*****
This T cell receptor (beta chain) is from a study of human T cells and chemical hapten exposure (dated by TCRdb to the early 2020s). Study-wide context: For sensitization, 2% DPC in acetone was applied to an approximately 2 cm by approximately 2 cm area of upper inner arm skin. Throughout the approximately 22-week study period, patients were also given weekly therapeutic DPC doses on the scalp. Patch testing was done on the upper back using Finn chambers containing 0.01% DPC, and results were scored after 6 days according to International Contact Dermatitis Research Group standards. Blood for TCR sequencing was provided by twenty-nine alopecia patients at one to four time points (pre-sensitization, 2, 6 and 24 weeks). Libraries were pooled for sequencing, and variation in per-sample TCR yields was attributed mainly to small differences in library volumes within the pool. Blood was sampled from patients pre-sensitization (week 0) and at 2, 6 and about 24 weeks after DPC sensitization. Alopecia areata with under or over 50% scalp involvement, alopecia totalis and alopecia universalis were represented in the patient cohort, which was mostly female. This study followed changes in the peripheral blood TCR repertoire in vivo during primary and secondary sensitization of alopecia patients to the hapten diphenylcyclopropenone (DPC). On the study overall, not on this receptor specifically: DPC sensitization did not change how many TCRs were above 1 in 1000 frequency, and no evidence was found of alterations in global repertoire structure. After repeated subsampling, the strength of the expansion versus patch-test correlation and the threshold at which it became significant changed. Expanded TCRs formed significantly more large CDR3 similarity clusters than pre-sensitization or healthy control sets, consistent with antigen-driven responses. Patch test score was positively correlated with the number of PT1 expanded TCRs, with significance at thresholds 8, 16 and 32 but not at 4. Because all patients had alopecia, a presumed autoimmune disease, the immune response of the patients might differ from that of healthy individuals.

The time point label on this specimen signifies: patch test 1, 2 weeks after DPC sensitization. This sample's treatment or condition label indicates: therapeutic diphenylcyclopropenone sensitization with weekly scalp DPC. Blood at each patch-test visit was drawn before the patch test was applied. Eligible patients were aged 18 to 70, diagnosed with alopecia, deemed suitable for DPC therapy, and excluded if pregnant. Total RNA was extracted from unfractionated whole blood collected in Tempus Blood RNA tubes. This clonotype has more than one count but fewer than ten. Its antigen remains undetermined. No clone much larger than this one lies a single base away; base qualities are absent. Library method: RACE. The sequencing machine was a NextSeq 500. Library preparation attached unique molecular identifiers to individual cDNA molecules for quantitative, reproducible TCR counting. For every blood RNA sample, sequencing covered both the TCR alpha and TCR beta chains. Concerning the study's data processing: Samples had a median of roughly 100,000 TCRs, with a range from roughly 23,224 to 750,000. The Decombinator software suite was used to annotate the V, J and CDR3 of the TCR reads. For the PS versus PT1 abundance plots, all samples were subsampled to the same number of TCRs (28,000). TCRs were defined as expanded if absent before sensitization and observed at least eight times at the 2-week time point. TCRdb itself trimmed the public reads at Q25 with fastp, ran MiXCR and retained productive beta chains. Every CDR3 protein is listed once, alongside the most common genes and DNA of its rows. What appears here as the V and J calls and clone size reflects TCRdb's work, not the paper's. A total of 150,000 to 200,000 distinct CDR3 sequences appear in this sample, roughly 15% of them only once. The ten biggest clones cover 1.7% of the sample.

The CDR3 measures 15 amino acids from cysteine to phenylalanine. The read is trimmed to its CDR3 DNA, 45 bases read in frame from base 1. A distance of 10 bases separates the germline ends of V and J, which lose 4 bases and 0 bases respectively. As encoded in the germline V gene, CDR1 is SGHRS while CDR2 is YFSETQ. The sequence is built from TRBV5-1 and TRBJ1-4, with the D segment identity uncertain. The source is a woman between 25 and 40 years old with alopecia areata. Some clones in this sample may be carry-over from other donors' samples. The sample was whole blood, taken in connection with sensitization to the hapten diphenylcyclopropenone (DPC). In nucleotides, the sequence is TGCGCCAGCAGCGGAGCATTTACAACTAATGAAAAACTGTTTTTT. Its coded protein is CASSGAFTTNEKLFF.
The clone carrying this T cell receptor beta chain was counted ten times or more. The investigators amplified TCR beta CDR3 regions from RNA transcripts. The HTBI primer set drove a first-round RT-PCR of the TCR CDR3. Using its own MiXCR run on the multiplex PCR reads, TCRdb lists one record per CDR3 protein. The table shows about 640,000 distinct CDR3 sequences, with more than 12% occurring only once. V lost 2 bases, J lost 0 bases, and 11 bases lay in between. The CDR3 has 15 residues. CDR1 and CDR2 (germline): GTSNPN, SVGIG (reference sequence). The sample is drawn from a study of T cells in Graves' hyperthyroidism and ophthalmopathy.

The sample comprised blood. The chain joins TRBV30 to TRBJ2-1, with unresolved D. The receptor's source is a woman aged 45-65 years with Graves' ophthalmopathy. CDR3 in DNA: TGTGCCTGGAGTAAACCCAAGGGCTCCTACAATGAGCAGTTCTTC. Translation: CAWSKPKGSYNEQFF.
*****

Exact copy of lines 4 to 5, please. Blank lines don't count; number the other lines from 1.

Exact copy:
The clone carrying this T cell receptor beta chain was counted ten times or more. The investigators amplified TCR beta CDR3 regions from RNA transcripts. The HTBI primer set drove a first-round RT-PCR of the TCR CDR3. Using its own MiXCR run on the multiplex PCR reads, TCRdb lists one record per CDR3 protein. The table shows about 640,000 distinct CDR3 sequences, with more than 12% occurring only once. V lost 2 bases, J lost 0 bases, and 11 bases lay in between. The CDR3 has 15 residues. CDR1 and CDR2 (germline): GTSNPN, SVGIG (reference sequence). The sample is drawn from a study of T cells in Graves' hyperthyroidism and ophthalmopathy.

The sample comprised blood. The chain joins TRBV30 to TRBJ2-1, with unresolved D. The receptor's source is a woman aged 45-65 years with Graves' ophthalmopathy. CDR3 in DNA: TGTGCCTGGAGTAAACCCAAGGGCTCCTACAATGAGCAGTTCTTC. Translation: CAWSKPKGSYNEQFF.